The coronavirus's spread has forced the U.S. Census Bureau to suspend field operations for a month.
Census Day — the date used to reference where a person lives for the once-a-decade count — arrived Wednesday in a nation almost paralyzed by the spread of the novel coronavirus. But census officials vowed the job would be completed by its year-end deadline.
The virus's spread has forced the U.S. Census Bureau to suspend field operations for a month, from mid-March to mid-April, when the hiring process would be ramping up for up to 500,000 temporary census takers. The bureau also has delayed the start of counts for the homeless and people living in group quarters like college dorms and nursing homes, and has pushed back the deadline for wrapping up the head count from the end of July to mid-August.
The Census Bureau is required by federal statute to send the president the counts that will be used to carve up congressional districts — a process known as apportionment — and draw state legislative districts by Dec. 31. Some groups are suggesting that the deadline be pushed back, though it's currently mandated by federal law.
"We are laser-focused on the statute's Dec. 31 deadline for apportionment counts and population counts. We will continue to assess all of our operations to see if there are any changes that need to be made," Michael Cook, chief of the Public Information Office at the U.S. Census Bureau, said Tuesday.
The head count started in late January in rural native villages in Alaska, but the rest of the country wasn't able to start answering the questionnaire until the second week of March, when the Census Bureau's self-response website went live and people received notices in the mail that they could start answering the questions. But that was only a week before many governors and mayors started issuing stay-at-home orders to slow the virus's spread, greatly hindering in-person rallies, meetings, and door-knocking by activists to raise awareness about the 2020 census.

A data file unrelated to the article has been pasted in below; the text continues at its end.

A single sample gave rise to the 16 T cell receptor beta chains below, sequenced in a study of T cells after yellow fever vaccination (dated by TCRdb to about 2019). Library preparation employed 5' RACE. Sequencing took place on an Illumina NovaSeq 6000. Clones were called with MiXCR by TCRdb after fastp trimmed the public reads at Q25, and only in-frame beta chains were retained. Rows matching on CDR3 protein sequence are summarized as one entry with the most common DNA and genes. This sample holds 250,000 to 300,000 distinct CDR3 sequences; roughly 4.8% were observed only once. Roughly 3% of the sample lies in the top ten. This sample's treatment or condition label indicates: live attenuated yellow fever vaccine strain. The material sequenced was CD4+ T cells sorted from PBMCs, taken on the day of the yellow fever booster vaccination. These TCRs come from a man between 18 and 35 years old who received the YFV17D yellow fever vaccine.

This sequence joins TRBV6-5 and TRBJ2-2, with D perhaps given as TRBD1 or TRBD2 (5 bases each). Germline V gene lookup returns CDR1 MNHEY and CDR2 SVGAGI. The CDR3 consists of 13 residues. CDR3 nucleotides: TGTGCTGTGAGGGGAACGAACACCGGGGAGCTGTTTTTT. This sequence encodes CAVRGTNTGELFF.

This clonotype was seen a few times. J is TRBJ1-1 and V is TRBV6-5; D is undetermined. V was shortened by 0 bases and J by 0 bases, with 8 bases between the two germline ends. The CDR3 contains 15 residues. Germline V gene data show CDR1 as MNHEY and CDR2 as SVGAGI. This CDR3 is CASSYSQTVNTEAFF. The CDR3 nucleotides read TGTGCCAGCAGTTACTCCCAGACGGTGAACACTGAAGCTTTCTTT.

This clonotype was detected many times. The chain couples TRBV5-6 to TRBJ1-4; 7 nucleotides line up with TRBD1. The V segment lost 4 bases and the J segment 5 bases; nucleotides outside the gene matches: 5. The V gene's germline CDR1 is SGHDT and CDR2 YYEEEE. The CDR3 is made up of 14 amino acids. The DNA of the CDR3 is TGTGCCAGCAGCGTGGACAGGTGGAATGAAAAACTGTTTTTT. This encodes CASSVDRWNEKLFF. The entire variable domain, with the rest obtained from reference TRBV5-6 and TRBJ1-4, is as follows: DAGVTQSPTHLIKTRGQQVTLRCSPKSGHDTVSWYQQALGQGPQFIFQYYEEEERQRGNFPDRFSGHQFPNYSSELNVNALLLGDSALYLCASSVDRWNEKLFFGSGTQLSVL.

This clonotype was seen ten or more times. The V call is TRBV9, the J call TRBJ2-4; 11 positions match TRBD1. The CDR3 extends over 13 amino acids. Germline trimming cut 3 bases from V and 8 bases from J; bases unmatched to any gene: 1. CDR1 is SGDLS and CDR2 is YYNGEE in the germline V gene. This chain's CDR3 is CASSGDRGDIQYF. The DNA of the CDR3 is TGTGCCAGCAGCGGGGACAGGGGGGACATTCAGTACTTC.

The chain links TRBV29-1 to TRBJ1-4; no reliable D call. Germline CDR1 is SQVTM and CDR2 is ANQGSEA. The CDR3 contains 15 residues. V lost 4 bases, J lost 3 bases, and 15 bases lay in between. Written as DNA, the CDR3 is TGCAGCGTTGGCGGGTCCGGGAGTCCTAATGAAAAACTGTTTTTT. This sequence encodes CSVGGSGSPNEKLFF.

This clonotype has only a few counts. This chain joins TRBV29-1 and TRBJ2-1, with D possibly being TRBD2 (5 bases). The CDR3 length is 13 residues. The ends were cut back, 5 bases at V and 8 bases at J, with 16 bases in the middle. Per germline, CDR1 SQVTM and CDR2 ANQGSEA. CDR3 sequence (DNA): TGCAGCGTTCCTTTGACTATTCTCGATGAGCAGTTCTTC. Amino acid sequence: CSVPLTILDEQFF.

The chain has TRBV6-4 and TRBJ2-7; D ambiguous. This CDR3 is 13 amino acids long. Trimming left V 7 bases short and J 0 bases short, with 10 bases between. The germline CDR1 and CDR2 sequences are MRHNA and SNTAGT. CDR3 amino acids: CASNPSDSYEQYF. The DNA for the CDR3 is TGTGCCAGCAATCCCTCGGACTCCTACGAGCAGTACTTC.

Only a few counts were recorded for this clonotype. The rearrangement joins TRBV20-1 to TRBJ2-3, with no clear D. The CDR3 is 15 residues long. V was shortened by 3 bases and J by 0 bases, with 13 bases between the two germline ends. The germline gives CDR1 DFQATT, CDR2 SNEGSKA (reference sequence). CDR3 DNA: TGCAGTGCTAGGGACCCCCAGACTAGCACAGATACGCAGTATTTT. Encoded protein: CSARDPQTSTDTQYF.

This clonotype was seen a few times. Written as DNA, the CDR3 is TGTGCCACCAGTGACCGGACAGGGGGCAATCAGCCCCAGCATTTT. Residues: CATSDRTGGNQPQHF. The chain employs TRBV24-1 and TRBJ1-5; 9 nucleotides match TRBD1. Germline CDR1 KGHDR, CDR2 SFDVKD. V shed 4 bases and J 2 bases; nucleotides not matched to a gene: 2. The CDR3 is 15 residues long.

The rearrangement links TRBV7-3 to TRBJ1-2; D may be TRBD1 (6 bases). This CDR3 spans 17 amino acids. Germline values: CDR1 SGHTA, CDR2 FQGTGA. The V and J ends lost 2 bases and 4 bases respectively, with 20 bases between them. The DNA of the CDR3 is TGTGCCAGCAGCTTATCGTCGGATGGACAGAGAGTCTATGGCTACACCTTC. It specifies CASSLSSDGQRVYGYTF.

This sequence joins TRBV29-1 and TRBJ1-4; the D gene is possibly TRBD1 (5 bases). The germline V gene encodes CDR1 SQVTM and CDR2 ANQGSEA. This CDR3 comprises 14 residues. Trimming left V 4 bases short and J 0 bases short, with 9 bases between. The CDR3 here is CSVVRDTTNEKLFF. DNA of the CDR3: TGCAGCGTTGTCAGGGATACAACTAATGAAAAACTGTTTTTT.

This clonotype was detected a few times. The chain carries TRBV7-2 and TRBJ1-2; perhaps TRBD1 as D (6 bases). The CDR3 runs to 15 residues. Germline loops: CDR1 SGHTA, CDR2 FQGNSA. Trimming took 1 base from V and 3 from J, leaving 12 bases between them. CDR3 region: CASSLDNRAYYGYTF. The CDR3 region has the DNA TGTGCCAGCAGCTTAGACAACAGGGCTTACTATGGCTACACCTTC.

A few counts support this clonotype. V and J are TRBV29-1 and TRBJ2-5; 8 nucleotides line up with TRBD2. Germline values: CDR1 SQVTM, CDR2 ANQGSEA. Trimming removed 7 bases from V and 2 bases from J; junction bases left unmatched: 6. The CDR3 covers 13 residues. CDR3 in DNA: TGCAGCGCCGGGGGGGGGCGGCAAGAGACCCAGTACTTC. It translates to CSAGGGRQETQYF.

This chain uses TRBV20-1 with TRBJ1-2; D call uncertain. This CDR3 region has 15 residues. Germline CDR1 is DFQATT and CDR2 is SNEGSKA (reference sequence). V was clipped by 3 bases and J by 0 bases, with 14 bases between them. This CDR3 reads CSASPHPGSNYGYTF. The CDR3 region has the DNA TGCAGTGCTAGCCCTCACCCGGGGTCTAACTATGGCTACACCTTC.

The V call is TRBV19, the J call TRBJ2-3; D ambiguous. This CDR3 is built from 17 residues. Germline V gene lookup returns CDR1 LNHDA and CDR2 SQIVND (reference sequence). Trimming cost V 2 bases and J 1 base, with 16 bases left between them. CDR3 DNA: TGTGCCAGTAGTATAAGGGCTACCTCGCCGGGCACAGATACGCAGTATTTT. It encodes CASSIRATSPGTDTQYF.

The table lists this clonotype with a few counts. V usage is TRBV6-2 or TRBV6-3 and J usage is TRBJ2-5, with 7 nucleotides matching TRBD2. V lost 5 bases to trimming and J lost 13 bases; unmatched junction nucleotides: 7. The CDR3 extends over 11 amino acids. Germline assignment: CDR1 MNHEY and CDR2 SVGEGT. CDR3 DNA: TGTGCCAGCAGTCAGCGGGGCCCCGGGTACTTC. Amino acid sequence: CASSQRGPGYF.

Experts say connecting with trusted community leaders in person is the best way to reach people in hard-to-count groups that may be wary of the federal government.
"There is the issue of attention. Certainly when folks are anxious about the public health issue, and kids are away from school, and they're being away from work, it's a concern that the census isn't on top of people's mind as you would want it to be," said Thomas Saenz, president of the Mexican American Legal Defense and Educational Fund.
The U.S. Census Bureau is spending $500 million on outreach efforts, including advertising, and it's relying on more than 300,000 nonprofits, businesses, local governments, and civic groups to encourage participation in their communities. Those efforts have been hamstrung by the nationwide shutdown.
Two surveys by the Pew Research Center suggest the messaging was reaching an audience — at least before the coronavirus outbreak. Pew conducted two surveys, one in early January and another in late February and early March. During that time, those who had seen or heard something about the census grew from half to two-thirds of respondents, the center survey found.
Most of the census takers won't be sent out until late May to knock on the doors of homes where people haven't yet answered the questions online, by telephone, or by mailing back a paper questionnaire. Until then, the Census Bureau is pushing people to answer the questions so they won't have anyone knocking on their doors in late spring and summer.
As of Monday, more than 36% of households had already answered the questions, and the Census Bureau reported this week that 40,300 temporary workers were on the payroll as of mid-March.
The 2020 census will help determine how many congressional seats and Electoral College votes each state gets, as well as the distribution of some $1.5 trillion in federal spending.
Researchers at the Urban Institute worry that changed accommodations made in response to the coronavirus may present a distorted picture of where people are living on Census Day. Some people have left their usual residences to move back in with parents or elderly relatives, escaped to vacation homes, or had to move because they couldn't pay rent due to lost jobs during the pandemic, they said.
Urban Institute researchers said the Census Bureau needs more processing time to identify duplicate responses and offer additional guidelines about how people should respond when the traditional recommendation to answer where you are living on April 1 is no longer clear for some. They're asking that the Dec. 31 deadline be postponed, which would require an act of Congress.
"There's no way reliable counts are going to be generated by the end of December," said Robert Santos, vice president and chief methodologist at the Urban Institute. "It's implausible."